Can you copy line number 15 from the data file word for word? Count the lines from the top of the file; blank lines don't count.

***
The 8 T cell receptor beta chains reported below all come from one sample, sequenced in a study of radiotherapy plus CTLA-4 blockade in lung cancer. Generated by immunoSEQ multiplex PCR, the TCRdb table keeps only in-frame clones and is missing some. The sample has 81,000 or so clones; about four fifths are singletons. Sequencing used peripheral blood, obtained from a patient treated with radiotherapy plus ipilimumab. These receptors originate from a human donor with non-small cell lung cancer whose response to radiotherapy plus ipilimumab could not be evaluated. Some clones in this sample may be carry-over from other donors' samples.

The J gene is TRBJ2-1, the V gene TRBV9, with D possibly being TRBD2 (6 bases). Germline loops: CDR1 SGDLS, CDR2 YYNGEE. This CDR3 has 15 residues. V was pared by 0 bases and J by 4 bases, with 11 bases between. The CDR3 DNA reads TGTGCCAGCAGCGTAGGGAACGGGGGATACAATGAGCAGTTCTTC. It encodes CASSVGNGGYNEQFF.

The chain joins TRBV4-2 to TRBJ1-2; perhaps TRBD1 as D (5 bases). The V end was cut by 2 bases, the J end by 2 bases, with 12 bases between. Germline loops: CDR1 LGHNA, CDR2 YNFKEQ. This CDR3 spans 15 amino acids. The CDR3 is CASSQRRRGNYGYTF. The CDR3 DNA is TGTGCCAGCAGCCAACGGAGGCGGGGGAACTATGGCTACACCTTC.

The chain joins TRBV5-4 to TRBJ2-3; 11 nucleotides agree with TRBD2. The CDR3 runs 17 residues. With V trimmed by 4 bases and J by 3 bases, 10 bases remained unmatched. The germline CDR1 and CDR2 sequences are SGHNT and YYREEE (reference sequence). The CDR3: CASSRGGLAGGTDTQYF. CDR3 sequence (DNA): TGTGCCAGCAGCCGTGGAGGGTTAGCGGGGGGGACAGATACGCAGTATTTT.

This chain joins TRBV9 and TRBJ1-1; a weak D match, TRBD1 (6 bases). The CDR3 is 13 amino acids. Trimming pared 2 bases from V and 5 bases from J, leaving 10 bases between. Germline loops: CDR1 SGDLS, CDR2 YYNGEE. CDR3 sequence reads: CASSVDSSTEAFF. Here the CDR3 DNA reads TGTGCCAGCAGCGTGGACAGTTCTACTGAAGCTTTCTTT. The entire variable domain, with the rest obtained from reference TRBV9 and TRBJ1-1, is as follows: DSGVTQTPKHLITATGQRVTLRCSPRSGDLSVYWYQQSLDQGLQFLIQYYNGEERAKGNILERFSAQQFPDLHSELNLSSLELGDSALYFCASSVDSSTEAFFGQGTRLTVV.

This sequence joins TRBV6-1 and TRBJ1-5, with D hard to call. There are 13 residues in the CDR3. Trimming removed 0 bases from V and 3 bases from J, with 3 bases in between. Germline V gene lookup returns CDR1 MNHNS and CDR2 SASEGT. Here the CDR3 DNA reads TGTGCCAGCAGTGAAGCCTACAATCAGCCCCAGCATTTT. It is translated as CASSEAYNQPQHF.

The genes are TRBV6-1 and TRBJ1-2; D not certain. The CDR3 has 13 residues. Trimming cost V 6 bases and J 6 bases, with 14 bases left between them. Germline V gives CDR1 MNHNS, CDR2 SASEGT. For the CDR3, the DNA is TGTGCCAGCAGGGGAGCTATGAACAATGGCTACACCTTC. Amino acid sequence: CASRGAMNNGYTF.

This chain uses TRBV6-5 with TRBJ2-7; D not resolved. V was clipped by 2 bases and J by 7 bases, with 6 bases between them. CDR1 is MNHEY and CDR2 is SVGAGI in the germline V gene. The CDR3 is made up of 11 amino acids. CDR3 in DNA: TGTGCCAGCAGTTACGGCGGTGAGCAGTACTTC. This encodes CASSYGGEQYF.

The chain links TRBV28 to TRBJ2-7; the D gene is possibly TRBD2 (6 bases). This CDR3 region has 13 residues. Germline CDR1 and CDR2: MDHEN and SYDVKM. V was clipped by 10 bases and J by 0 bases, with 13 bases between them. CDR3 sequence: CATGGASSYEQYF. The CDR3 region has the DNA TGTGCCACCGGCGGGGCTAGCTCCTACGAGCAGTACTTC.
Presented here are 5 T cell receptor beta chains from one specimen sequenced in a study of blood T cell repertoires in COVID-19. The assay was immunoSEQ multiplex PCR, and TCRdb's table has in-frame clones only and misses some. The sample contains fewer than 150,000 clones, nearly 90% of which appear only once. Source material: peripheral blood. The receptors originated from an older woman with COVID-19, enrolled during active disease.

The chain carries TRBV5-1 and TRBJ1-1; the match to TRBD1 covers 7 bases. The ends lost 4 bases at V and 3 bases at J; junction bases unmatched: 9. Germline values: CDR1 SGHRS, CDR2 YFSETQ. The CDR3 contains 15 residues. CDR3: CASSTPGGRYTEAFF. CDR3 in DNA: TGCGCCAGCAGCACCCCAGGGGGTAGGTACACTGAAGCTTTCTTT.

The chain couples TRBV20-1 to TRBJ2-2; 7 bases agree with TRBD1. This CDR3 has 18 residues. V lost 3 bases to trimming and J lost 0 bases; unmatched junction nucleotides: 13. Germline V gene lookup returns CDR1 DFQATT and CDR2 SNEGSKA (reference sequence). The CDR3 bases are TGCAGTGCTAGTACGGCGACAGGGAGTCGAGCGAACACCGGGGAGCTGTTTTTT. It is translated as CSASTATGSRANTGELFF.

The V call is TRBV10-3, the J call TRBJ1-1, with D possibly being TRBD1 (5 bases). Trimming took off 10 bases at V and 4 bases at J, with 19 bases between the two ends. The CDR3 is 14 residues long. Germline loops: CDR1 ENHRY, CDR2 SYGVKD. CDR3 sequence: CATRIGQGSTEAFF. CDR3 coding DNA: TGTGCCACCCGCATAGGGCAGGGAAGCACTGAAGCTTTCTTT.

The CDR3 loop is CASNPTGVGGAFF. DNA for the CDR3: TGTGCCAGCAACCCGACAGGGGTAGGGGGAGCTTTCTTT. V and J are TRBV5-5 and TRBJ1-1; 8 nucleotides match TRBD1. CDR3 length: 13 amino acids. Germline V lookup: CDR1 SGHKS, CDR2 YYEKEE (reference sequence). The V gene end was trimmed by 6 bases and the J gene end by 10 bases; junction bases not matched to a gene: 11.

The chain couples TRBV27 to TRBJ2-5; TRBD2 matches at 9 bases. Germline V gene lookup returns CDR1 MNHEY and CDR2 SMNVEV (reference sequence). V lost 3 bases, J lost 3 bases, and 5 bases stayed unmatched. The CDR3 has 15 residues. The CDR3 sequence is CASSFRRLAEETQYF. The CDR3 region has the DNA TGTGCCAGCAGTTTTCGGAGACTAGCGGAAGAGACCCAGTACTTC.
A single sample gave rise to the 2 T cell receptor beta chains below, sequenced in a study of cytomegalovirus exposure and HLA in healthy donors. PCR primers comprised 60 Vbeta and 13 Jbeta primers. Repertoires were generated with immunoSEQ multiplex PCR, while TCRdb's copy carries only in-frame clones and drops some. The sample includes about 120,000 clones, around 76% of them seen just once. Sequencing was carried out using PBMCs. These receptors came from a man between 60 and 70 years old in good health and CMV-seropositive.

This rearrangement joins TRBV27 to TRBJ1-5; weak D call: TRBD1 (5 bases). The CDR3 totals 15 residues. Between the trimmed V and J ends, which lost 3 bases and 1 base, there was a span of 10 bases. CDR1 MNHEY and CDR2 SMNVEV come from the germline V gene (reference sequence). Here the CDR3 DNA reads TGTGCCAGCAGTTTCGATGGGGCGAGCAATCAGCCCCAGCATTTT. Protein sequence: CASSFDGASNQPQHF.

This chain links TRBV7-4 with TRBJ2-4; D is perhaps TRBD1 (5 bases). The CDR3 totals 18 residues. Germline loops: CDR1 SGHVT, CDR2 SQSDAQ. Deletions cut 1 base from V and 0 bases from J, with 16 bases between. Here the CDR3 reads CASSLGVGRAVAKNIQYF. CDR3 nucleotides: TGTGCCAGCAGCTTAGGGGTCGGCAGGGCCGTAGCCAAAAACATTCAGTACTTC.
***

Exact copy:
The chain couples TRBV27 to TRBJ2-5; TRBD2 matches at 9 bases. Germline V gene lookup returns CDR1 MNHEY and CDR2 SMNVEV (reference sequence). V lost 3 bases, J lost 3 bases, and 5 bases stayed unmatched. The CDR3 has 15 residues. The CDR3 sequence is CASSFRRLAEETQYF. The CDR3 region has the DNA TGTGCCAGCAGTTTTCGGAGACTAGCGGAAGAGACCCAGTACTTC.